Tim Stroup, cofounder of the Grand Comics Database and co-owner of Cold Cut Distribution, is one of those “like-minded archaeologists of comics history” I had in mind when I wrote my site’s description years ago; he’s a source for a lot of interesting information. Recently, he started a daily blog, Today in Comics History, which I encourage you to check out.
Today’s post is of particular interest to those curious about comic-book circulations. The S-M News Company, one of many independent distributors wholesaling comics in the 1940s, published a newsletter for its retailers called Box Score of Magazine Sales, as Tim describes here. S-M was co-owned by five publishers: Reader’s Digest, Popular Science, McCall’s, Meredith Publishing, and Lane Publishing — but its newsletter includes most magazine publishers at the time, and aggregates figures from the Audit Bureau of Circulation.
Audit Bureau figures have been posted here from various years, and turn up in a variety of places, like the N.W. Ayer & Sons guides; I have the Ayer-reported 1959 figures here. The figures in Tim’s second post are comparisons for the second half of 1948 versus the second half of 1947, and they’re enlightening.
Now, as mentioned before, the ABC clumped comics together in groups for many reporting purposes; ABC figures were about ad sales, and advertisers paid to get into all comics within a group. So we don’t see the individual titles ranked with the magazines — although as Tim mentions, many of the comics, just by doing averaging on the numbers presented, would have made the Top 100. But it does list the largest magazine groups, and — voila! — it is absolutely dominated by comics publishers, which had a lot of titles to bundle. National Comics Group, later DC Comics, reported via ABC 49.9 million copies sold in the second half of 1948, versus 52.1 million copies in the second half of 1947, for the top slot. Marvel was #2, with 38.2 million copies in the second half of 1948, versus 21.9 million copies in the same period the year before; Marvel had a lot more titles out that second year.
The figures are fascinating and I don’t want to step on any future post he might have in the works by doing too much more work on the numbers, but it looks like the comics publishers alone on that list accounted for around 215 million copies in the second half of 1948, versus at least 168 million copies in the second half of 1947 — Archie, ACG, and Hillman did not report in 1947, so that latter number is low by maybe 25 million copies. That 215 million copies accounts for 584 issues in that second half of 1948, or an average of around 368,000 copies per issue. That seems to square up with the average reported sale. (Note: Figures revised 12/27.)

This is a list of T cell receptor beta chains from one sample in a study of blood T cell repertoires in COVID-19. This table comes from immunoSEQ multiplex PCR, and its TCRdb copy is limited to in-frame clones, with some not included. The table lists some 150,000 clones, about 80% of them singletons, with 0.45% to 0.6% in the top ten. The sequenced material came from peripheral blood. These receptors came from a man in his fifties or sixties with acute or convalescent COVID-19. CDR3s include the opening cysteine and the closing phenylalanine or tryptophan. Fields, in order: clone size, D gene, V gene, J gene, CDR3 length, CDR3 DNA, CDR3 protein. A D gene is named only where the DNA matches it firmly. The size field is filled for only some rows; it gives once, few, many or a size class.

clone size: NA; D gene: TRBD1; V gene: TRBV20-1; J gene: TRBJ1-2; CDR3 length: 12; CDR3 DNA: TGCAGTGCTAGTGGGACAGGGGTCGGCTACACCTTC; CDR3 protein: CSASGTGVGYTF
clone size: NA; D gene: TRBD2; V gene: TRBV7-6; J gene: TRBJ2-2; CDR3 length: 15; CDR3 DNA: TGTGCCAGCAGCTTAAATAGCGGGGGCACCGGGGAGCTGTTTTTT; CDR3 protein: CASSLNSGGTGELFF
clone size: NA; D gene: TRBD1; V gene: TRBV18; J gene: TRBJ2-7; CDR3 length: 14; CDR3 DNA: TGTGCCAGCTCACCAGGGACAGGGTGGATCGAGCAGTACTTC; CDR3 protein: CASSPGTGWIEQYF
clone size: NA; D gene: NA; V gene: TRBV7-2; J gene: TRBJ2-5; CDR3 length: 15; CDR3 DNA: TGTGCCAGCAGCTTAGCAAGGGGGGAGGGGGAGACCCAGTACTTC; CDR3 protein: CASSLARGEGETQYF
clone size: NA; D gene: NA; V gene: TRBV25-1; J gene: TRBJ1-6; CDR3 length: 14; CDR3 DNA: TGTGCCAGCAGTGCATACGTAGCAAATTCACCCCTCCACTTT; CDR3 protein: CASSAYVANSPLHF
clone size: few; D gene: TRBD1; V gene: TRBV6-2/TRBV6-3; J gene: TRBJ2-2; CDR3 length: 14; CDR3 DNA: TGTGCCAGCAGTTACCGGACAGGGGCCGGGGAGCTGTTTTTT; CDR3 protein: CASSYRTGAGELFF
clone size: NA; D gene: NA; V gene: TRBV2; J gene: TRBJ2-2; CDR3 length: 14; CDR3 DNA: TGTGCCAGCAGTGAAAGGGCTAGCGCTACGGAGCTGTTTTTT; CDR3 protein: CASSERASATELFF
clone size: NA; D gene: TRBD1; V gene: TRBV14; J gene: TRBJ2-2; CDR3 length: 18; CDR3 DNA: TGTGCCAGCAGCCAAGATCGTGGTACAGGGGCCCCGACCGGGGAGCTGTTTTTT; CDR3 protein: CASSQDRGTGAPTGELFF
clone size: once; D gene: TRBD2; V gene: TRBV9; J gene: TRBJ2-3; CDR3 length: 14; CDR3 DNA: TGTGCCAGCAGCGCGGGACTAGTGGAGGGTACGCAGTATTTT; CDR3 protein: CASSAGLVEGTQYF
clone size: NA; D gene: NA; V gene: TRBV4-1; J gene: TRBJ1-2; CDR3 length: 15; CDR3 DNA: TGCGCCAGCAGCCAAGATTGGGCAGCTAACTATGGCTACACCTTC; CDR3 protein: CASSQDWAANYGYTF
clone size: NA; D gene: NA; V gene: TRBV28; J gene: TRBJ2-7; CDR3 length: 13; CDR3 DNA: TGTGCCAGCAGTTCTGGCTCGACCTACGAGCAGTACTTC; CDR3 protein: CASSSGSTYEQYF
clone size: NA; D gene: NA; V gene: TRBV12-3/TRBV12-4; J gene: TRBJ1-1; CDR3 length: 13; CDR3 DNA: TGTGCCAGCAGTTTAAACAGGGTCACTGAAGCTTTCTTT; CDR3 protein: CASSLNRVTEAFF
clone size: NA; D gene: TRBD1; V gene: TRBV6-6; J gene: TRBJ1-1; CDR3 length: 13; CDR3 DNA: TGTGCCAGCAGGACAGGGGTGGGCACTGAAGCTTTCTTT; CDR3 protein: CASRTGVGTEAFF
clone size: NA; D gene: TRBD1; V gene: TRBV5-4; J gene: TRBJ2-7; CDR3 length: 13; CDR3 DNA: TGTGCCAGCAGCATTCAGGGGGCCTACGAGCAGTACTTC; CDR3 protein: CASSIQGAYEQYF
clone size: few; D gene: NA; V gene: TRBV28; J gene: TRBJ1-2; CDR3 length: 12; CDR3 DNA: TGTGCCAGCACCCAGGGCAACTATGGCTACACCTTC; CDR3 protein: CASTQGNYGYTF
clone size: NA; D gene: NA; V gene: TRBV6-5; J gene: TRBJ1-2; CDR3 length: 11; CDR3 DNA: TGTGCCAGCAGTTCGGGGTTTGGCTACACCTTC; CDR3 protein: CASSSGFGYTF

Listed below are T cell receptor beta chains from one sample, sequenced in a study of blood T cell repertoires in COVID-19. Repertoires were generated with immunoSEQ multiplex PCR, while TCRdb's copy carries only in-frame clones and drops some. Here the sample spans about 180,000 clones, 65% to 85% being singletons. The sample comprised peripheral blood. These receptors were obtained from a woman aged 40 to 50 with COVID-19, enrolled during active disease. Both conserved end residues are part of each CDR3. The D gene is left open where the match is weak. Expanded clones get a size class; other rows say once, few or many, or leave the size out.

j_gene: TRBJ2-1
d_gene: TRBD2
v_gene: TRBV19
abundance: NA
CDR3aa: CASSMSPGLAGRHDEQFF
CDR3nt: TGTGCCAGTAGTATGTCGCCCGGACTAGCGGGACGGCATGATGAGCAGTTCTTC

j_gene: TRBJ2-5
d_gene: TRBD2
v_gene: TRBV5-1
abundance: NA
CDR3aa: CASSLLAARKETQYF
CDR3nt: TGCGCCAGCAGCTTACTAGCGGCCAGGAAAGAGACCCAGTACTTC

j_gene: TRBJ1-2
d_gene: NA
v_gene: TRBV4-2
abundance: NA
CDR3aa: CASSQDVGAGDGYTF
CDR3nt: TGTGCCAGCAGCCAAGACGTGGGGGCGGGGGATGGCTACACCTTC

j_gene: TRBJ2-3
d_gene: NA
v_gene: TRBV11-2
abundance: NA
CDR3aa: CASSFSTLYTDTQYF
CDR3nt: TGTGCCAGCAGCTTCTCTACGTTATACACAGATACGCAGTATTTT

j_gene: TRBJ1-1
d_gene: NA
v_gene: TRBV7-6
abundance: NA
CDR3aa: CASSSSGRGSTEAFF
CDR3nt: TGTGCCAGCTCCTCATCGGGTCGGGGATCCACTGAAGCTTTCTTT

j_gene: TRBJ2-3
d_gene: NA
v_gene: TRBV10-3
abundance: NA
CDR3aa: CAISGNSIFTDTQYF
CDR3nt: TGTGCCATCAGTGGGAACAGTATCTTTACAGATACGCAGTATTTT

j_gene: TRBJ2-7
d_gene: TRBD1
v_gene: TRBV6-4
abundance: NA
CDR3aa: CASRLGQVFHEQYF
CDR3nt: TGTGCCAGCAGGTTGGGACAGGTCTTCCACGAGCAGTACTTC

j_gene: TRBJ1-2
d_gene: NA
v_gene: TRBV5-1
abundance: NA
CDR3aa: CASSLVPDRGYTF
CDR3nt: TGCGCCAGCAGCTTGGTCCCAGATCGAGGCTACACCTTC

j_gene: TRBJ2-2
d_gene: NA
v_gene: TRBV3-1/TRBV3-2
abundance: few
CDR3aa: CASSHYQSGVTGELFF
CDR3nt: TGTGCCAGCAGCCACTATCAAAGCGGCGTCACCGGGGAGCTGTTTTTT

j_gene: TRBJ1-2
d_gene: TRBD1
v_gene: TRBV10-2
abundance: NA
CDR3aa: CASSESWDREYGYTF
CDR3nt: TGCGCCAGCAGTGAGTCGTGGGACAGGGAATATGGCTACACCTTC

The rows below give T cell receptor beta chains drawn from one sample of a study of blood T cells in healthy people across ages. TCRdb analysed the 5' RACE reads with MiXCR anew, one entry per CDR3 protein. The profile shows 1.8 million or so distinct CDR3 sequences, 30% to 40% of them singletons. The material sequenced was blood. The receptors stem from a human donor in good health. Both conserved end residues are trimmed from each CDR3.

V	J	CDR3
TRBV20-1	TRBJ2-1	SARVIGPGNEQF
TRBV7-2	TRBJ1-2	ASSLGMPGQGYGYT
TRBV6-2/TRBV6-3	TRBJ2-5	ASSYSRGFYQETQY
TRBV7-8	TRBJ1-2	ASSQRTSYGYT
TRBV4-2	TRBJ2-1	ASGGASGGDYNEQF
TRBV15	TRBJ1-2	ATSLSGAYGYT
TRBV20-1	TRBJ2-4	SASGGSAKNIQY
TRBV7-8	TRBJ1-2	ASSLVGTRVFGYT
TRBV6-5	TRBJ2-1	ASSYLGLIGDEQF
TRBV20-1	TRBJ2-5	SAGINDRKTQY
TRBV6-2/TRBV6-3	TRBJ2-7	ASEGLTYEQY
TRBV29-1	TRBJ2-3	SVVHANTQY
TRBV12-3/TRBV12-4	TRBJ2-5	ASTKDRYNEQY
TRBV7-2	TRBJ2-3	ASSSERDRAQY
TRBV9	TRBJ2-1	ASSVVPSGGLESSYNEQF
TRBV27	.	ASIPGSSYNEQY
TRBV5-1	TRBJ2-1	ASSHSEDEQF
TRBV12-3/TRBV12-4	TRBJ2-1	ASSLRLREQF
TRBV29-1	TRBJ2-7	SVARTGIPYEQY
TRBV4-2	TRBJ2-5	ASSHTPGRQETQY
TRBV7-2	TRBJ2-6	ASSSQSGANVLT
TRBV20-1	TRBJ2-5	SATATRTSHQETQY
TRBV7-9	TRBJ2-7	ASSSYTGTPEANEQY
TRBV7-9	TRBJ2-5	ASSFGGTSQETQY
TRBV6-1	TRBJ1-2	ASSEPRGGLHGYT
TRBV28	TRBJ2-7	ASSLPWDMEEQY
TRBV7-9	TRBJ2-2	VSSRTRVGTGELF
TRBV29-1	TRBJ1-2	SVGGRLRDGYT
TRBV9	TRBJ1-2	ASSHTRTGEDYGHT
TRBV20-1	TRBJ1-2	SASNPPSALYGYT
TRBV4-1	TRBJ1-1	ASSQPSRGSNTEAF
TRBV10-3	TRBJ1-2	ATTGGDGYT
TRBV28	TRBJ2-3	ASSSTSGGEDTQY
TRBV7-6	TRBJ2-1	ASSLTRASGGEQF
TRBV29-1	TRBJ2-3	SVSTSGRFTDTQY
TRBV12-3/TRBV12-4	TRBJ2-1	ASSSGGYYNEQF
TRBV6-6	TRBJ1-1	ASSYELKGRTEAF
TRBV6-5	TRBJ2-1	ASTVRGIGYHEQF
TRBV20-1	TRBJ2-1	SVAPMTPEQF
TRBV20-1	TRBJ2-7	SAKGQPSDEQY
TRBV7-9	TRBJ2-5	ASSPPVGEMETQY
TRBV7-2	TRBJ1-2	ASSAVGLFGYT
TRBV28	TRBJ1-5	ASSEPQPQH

But note that Dell is not included — it was the largest comics publisher in 1959 (and probably in this year, too), so that 226 million copies for the second half of 1948 could be more like 300 million copies or more, if Dell is the same size relative to National. (The “Dell Men’s Group,” listed in the totals, is very likely not the comics arm.) And it could be larger still: my most recent count for comics published in 1948 was between 1,900 and 2,000 individual issues, so even with Dell there could be another couple hundred comics here not accounted for in this six months.
My 1959 thumbnail estimate based on ABC figures put a floor of 314 million copies on 1959, so if 1948 is really more than 600 million copies, that’s a pretty significant difference. Especially when you consider that comics cost no more in 1959 than they did in 1948: 10¢! (Page counts had been cut.) So there’s a flat-out loss of perhaps half the revenue of the business over the 1950s, if all these estimates hold up.
But here’s something worth considering: If we were seeing sales of 600 million copies annually in 1948, that’d equate to $60 million industry-wide. In 2011 dollars, that’d be $564 million. And what’ll 2011 sales wind up being? More than $600 million, when trade paperbacks in the mass market are included! It reinforces something I’ve mentioned here before: comics may be reaching far fewer eyeballs, but it’s a more profitable business to be in today. The comics of yesteryear were loss-leaders, created by people who received no royalties and printed on low-quality paper. There’s financial room in the modern comics model for creators to be compensated more fairly, and for consumers to get a higher-quality physical product. Whether the stories delivered are superior is, of course, an argument for the ages!
Update: I have some further thoughts on historic profit versus revenue here.
Comichron founder John Jackson Miller has tracked the comics industry for more than 25 years, including a decade editing the industry’s retail trade magazine; he is the author of several guides to comics, as well as more than a hundred comic books for various franchises.
He is the author of novels including Star Wars: Kenobi, Star Wars: A New Dawn, Star Trek: Discovery – The Enterprise War, and his latest release, Star Trek: Discovery – Die Standing. Read more about them at his fiction site.
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